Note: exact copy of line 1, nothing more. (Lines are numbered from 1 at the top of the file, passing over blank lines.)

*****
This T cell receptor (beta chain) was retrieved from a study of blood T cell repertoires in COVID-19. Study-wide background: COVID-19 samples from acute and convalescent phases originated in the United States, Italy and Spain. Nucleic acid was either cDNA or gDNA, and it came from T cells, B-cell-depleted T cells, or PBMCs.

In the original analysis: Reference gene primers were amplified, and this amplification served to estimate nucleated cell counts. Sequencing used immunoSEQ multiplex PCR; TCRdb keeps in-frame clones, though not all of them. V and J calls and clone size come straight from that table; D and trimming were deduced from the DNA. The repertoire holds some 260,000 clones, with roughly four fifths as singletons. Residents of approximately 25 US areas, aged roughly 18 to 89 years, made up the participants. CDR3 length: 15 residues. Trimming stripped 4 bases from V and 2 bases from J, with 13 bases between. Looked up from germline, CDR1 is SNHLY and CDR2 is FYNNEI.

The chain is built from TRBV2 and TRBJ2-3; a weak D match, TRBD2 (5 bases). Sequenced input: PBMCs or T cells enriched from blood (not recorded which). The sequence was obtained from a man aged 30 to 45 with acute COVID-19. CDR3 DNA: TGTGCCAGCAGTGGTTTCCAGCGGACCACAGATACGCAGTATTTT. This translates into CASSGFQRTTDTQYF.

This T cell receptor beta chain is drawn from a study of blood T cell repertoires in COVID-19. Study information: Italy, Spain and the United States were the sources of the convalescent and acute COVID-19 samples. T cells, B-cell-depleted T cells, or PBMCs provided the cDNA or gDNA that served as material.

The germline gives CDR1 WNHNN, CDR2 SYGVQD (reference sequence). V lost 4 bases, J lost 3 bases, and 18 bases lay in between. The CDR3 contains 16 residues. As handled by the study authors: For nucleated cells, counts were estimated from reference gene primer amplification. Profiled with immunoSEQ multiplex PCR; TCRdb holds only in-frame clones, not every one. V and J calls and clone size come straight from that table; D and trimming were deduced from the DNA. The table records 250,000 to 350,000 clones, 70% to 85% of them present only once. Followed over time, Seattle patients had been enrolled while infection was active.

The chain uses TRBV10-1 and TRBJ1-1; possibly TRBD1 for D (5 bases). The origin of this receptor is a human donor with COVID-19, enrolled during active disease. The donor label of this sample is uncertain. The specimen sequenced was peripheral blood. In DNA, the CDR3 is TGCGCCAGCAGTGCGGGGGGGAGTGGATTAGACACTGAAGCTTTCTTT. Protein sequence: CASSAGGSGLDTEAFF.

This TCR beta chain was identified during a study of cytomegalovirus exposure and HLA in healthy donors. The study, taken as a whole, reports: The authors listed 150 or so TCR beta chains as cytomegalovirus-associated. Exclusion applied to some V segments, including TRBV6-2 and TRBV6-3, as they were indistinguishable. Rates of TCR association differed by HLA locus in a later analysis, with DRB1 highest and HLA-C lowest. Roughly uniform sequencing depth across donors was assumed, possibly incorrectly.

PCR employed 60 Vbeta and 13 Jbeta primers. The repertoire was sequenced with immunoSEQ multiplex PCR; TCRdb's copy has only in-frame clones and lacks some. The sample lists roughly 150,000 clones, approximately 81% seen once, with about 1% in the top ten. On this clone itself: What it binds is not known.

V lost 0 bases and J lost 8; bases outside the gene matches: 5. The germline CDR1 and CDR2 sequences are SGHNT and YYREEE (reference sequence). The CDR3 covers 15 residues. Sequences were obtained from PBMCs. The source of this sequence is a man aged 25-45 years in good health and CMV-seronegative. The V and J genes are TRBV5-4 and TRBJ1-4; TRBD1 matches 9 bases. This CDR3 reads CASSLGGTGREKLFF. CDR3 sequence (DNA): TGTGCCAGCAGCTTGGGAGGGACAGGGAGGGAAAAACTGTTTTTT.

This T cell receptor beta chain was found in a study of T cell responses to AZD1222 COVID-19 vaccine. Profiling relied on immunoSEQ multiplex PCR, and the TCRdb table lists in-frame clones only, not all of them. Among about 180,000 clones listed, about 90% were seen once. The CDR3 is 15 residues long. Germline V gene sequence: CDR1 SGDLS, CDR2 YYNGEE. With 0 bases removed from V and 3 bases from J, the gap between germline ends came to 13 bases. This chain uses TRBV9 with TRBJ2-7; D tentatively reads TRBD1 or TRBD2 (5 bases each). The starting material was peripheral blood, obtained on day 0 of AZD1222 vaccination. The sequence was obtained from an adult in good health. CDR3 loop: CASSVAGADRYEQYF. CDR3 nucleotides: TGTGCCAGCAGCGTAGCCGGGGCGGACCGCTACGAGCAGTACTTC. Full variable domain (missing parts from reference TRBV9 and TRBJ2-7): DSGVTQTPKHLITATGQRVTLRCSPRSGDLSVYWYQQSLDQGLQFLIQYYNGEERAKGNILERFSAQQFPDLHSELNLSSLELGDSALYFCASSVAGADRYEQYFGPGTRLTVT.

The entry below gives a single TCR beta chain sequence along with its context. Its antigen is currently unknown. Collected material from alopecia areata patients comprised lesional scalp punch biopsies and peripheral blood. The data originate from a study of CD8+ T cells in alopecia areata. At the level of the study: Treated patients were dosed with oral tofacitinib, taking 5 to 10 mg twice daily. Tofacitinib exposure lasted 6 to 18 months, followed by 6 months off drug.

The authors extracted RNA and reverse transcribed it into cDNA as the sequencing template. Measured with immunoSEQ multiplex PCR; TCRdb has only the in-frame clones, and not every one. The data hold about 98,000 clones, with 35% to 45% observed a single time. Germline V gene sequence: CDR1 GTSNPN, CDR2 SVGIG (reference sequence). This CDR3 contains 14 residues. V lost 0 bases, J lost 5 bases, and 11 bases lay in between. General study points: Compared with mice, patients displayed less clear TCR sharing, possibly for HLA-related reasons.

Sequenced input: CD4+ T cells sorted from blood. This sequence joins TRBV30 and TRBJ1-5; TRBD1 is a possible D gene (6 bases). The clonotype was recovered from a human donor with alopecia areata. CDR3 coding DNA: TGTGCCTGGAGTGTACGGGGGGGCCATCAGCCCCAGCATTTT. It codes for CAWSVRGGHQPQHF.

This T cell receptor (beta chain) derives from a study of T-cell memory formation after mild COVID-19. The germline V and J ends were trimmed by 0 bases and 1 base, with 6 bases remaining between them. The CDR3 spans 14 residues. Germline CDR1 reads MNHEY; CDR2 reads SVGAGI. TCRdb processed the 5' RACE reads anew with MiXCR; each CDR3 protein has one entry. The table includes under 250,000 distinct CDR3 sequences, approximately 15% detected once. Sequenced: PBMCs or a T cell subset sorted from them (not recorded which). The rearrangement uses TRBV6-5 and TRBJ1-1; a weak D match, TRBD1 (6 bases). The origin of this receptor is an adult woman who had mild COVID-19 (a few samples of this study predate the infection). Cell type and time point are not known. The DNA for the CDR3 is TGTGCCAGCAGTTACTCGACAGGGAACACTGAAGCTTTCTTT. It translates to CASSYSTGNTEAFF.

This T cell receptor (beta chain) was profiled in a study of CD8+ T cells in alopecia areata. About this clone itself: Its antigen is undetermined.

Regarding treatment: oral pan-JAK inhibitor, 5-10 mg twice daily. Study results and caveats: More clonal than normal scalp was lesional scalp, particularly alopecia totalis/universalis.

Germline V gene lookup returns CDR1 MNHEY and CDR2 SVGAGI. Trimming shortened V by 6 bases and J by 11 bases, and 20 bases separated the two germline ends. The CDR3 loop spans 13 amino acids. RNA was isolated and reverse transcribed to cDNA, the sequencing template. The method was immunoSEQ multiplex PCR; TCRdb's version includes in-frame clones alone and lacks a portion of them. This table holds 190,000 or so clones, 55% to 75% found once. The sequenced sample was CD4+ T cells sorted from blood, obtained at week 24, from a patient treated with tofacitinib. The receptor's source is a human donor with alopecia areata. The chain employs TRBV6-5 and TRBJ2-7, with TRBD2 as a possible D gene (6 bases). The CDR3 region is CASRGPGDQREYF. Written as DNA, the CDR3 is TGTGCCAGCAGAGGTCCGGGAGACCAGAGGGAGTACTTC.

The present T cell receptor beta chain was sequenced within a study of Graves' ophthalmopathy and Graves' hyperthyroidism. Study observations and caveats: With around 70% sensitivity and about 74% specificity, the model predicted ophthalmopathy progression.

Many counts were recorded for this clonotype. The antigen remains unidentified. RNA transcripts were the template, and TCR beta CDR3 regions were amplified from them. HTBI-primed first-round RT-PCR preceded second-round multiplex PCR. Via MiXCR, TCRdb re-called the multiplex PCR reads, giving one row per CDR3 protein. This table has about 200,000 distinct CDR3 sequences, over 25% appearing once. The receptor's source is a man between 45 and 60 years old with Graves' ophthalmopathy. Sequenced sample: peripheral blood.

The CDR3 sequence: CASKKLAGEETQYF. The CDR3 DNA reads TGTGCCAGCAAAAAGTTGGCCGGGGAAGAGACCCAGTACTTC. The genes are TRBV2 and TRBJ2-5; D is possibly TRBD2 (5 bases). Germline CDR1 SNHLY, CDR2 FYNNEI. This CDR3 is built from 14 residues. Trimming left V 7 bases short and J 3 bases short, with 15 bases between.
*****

This T cell receptor (beta chain) was retrieved from a study of blood T cell repertoires in COVID-19. Study-wide background: COVID-19 samples from acute and convalescent phases originated in the United States, Italy and Spain. Nucleic acid was either cDNA or gDNA, and it came from T cells, B-cell-depleted T cells, or PBMCs.